People who have received their early childhood education training and are entering the workforce should be prepared not only to teach young children but also to involve their parents in the process. It can be difficult for parents to leave their kids in the care of someone else for the first time. Establishing trust with them is crucial, and the best way to achieve that goal is to involve them in the process.
Parental involvement can also make things go smoother for the child, who has to adjust to being in a new environment. Development will no doubt be more effective if the educator and parents work as partners.
Partnership with parents is also essential in cases where a child is unable to learn at the same speed and in the same manner as the other students. It will help the professional with educational assistant training or who has taken online teacher’s assistant courses determine the appropriate teaching methods and learning aides to use.
Starting Off on the Right Foot
Engaging parents in their child’s education begins on the very first day they set foot inside the preschool. That first day of school however, is also usually confusing and perhaps a bit stressful for both the child and their parent. The early childhood educator can approach this situation best by:
· Recognizing that drop off and pickup times are generally rushed
· Assigning tasks to a colleague to not appear rushed
· Offer the parents a concise instructor biography they can read later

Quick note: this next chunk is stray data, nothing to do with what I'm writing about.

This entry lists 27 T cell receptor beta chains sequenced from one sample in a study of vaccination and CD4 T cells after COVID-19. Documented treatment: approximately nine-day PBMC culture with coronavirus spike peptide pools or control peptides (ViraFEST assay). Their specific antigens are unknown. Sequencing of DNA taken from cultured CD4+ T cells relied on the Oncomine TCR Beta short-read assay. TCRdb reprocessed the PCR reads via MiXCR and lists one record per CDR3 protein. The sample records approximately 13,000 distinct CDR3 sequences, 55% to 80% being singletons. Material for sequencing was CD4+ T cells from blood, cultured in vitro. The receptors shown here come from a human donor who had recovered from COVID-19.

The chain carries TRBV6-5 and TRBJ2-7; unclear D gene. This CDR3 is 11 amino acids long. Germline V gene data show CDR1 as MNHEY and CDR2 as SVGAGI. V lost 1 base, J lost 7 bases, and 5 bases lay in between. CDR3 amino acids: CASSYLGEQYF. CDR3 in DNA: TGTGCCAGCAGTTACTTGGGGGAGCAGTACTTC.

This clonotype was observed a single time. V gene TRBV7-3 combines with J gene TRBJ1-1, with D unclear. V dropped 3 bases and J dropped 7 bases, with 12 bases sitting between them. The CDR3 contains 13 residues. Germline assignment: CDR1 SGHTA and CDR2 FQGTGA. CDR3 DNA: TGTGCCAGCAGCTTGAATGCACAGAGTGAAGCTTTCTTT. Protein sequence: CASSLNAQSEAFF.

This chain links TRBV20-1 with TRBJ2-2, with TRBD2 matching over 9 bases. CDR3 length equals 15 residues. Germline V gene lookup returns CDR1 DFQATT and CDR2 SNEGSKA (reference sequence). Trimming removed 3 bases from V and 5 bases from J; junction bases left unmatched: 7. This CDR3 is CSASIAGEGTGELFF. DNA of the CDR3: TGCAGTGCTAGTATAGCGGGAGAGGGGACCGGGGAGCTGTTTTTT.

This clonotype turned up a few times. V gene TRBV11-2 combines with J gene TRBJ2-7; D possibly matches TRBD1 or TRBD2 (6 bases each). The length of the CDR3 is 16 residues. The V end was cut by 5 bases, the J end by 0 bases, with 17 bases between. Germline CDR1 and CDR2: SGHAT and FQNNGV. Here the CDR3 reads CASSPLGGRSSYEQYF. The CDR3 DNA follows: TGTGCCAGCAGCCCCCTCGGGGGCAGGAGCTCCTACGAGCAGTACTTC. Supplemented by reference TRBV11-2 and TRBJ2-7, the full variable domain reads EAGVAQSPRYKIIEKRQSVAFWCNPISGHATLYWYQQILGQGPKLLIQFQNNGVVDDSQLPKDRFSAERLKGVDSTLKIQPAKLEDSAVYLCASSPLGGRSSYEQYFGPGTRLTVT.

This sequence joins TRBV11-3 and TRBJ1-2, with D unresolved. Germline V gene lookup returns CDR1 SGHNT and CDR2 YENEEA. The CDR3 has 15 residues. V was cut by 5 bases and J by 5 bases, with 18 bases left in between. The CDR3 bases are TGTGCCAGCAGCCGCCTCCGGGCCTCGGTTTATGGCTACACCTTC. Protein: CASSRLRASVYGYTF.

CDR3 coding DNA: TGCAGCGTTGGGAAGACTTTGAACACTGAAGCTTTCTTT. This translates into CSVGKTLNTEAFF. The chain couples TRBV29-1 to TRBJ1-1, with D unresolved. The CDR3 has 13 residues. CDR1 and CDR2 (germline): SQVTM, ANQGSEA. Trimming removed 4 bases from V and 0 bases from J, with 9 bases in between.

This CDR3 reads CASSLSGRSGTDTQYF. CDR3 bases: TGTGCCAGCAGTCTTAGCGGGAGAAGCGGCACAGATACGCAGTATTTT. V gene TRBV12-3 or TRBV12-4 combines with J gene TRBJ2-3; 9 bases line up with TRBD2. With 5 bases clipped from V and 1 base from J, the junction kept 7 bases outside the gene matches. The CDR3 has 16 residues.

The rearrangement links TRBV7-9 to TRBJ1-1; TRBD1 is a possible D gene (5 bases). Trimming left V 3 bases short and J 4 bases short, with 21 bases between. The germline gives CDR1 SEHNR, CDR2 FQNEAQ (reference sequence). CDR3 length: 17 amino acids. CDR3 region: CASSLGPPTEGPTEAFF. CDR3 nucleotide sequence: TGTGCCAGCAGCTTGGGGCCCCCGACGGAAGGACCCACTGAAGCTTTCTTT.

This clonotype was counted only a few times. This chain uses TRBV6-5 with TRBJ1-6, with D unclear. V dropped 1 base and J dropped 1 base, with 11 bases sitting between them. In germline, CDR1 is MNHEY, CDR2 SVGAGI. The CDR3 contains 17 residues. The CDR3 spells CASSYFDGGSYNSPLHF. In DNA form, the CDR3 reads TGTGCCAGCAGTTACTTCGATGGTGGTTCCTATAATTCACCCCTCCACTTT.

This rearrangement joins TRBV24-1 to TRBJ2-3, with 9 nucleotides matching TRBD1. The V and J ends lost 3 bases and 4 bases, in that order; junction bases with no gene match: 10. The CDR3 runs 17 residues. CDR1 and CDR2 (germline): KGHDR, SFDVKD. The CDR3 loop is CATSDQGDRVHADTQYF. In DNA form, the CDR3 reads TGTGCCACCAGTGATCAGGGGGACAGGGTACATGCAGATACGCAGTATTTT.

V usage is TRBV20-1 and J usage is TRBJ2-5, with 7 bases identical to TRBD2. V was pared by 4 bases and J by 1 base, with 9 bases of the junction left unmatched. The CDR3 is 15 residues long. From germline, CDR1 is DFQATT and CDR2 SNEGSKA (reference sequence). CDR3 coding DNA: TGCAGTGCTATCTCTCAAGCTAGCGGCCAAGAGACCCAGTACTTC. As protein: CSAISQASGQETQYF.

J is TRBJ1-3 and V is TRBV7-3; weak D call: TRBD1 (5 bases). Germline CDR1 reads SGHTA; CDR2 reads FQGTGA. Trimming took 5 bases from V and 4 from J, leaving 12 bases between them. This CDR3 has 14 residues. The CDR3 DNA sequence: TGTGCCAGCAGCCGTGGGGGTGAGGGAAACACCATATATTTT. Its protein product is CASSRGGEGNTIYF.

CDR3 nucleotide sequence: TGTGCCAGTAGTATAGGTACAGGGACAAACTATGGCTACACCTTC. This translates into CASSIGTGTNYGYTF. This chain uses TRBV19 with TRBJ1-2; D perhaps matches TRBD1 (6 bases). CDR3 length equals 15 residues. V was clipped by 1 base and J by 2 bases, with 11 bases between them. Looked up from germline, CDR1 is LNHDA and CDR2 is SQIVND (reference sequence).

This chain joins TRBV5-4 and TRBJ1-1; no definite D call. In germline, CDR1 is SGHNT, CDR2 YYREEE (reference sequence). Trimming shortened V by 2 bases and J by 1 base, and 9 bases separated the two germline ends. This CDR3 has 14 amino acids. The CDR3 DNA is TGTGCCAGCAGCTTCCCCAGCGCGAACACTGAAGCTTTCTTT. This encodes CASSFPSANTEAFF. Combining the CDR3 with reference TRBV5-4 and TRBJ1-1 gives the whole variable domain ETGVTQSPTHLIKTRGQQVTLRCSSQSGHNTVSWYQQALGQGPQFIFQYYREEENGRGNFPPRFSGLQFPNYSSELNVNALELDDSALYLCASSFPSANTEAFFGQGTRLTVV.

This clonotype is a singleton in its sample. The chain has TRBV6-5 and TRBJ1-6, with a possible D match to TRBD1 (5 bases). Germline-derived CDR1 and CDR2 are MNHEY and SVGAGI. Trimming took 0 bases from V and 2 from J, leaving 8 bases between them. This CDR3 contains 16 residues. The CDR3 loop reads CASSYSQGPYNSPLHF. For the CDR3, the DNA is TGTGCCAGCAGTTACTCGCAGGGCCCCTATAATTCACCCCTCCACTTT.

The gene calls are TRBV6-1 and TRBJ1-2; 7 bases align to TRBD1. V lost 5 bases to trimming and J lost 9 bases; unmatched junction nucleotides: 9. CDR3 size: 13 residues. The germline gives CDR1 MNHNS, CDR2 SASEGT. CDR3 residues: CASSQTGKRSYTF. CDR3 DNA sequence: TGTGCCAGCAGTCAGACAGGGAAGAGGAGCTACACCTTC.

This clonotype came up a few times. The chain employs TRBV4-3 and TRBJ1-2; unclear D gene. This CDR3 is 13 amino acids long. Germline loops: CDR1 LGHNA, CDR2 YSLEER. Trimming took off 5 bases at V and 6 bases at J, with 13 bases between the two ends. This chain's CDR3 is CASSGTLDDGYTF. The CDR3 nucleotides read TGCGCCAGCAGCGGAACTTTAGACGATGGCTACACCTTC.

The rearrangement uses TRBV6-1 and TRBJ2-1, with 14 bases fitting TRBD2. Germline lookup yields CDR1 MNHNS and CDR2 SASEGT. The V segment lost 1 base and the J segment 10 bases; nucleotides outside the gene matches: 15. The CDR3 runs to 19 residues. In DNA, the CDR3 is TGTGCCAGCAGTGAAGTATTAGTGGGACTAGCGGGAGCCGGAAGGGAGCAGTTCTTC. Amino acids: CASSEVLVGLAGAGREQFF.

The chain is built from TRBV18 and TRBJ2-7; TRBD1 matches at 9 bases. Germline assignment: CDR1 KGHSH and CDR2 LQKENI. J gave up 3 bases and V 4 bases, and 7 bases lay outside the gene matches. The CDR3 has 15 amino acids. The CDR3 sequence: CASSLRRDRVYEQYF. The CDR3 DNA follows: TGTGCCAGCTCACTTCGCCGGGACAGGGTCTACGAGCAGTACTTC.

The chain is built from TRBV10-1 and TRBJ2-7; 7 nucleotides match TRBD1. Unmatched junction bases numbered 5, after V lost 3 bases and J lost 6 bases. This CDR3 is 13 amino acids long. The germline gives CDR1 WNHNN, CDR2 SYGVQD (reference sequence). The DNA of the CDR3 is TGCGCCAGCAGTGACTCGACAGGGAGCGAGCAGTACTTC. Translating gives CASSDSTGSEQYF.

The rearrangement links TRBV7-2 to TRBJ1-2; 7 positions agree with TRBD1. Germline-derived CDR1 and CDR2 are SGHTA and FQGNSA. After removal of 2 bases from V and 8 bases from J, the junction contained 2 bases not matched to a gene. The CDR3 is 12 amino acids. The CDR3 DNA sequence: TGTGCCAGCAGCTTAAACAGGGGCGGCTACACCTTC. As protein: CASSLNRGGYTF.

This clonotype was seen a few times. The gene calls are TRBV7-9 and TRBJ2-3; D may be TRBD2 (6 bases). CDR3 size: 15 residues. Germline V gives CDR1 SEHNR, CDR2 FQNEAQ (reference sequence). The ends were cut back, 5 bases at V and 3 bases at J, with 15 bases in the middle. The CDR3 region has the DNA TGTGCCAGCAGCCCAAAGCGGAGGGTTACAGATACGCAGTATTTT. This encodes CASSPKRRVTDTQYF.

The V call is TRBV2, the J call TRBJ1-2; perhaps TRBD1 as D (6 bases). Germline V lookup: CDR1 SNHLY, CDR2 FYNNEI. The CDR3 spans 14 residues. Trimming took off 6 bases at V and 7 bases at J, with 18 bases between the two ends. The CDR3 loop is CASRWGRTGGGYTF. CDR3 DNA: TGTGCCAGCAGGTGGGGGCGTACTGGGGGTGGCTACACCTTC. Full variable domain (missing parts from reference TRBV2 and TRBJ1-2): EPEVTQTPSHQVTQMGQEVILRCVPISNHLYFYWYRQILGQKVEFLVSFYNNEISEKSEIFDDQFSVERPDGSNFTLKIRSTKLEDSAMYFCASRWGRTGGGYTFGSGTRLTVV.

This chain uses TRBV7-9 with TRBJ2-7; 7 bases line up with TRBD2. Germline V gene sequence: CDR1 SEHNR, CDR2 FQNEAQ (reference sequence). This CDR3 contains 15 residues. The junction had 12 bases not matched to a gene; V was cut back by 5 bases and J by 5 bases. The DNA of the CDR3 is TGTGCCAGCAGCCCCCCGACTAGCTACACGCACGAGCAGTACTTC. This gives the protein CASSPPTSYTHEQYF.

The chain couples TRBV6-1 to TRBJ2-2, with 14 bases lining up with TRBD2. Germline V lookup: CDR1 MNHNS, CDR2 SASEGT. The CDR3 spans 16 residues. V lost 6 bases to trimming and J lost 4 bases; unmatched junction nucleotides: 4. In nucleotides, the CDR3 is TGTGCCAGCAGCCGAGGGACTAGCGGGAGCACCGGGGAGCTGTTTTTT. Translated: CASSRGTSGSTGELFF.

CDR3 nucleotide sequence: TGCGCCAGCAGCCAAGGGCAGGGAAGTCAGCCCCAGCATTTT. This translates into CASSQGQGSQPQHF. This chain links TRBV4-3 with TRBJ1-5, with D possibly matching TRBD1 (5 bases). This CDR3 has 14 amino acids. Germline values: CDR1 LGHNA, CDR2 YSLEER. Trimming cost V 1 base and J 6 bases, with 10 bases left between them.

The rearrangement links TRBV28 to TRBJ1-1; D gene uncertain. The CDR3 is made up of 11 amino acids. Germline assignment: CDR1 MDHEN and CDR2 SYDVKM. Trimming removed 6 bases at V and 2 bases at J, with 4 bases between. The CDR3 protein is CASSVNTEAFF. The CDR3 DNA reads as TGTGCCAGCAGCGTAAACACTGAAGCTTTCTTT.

· Prepare a brief questionnaire about what they hope their child learns
· Invite them to attend a class and contribute a presentation
Having the Tough But Necessary Conversations
One of the most difficult conversations an early childhood educator can have with parents is when a child’s behaviour in class is counter-productive and potentially detrimental to the experience of other children. This is not to be confused with when a child has difficulty learning.
Parents can be defensive when told that their child’s behaviour is causing problems. This can be compounded by suggestions that what they do at home may be playing a part in it. A strong teacher-parent relationship helps to ease the tensions but there are some additional tactics an educator can use. These include:
· Ask questions about the child’s situation at home and being a good listener when given responses
· Organize thoughts before communicating with parents
· Begin by communicating the child’s strengths in class
· Describe behaviours rather than offer a diagnosis
· Offer multiple examples to illustrate a point and address the issue from different angles
· Provide parents with enough time to absorb and contemplate the information
· Offer informational resources
Do you think you have the skills to effectively include parents in a child’s education?